Not to be outdone, Heaven Hill’s Larceny Bourbon is distilled at the Heaven Hill Springs Distillery in Bardstown, Kentucky. Other notable brands distilled by Heaven Hill include Henry McKenna, Old Fitzgerald and Elijah Craig.

Round 5 is another draw. Damn. These guys won’t quit.

Round 6: Price Point & Value

Buffalo Trace is bottled at 90-proof and will set you back about $27 for a 750mL bottle. Larceny is bottled at 92-proof and also costs about $27 for a 750mL bottle. Their reasonable price-points help explain why these are two of the best selling bourbon brands when it comes to market penetration.

At the same price, both have amazing bang-for-buck when it comes to retail price. However, with the slightly higher proof-point, Larceny Bourbon has the slight edge.

Round 7: Tasting Notes

In terms of flavor, these are both fantastic bourbons with unique flavors to offer.

Buffalo Trace Bourbon

Nose: Complex aroma, with notes of oaky wood barrel flavors, leather, tobacco and vanilla.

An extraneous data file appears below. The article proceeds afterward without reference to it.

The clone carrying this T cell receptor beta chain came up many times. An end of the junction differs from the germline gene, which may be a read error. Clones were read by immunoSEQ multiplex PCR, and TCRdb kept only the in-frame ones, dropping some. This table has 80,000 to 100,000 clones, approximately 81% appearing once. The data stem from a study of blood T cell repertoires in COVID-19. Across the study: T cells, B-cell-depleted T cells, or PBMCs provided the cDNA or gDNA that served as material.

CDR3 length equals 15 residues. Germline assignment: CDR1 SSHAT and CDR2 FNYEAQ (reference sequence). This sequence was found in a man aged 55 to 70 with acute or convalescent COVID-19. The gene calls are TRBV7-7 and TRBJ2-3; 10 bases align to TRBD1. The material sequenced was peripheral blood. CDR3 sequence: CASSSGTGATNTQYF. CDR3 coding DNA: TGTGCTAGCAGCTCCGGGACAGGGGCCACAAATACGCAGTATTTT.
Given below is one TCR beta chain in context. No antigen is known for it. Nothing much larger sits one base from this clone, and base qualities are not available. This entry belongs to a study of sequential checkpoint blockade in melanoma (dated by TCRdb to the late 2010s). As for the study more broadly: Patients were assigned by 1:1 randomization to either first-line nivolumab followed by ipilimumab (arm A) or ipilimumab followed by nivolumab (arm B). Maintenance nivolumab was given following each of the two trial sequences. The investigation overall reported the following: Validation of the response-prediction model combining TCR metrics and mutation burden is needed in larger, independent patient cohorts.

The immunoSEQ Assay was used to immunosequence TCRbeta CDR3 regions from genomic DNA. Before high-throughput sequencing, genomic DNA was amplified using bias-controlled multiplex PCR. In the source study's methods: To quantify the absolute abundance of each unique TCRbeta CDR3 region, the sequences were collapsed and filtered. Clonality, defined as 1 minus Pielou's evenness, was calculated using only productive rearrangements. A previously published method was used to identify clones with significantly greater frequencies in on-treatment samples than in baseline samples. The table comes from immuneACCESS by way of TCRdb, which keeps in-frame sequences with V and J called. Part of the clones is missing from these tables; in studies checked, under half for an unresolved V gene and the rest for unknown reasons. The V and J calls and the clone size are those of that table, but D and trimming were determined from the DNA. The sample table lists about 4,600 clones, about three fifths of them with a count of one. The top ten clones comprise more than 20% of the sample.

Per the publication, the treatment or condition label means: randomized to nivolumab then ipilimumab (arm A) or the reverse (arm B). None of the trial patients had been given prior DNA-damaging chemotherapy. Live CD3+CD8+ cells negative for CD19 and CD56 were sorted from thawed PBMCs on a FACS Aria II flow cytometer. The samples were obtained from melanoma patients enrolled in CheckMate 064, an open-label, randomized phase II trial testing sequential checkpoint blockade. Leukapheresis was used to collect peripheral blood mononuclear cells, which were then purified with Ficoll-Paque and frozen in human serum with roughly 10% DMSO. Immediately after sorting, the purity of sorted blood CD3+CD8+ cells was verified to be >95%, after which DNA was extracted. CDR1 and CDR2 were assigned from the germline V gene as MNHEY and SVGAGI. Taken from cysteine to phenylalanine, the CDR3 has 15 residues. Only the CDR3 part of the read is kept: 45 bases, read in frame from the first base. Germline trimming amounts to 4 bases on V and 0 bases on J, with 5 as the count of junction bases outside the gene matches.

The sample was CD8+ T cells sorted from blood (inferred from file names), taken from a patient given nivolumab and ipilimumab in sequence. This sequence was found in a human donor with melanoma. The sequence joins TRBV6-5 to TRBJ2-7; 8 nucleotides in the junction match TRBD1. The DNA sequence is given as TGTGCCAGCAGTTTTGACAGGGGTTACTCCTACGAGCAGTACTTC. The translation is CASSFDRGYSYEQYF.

Tongue: Wide range of flavors. Bold spicy rye character with black pepper and walnut notes.
Finish: Spicy, earthy with lingering toffee and notes of cinnamon.

[Related: Complete Buffalo Trace Bourbon Review]

Larceny Bourbon

Nose: Wheat grain gives sweet honey character to this bourbon, along with vanilla and cherry notes.
Tongue: Distinct sweet caramel flavor, along with toffee, butterscotch and honey notes.
Finish: Long and nutty, with almond, walnut, apricot and vanilla.

[Related: Complete Larceny Bourbon Review]

The judges needed some help to decide this round. On social media, Buffalo Trace won the head-to-head poll against Larceny, earning 100 percent of the votes!

Verdict… Buffalo Trace!

Wow, what a colossal battle. Can you believe it? Both of these brands of bourbon are a welcomed addition to any whiskey lover’s bar. Bourbon drinkers know to look for the spice notes and vanillas in the high-rye Buffalo Trace or the mellow sweetness from the soft wheat in Larceny. Tastes differ, but people throughout the industry have high regard for both of these whiskeys.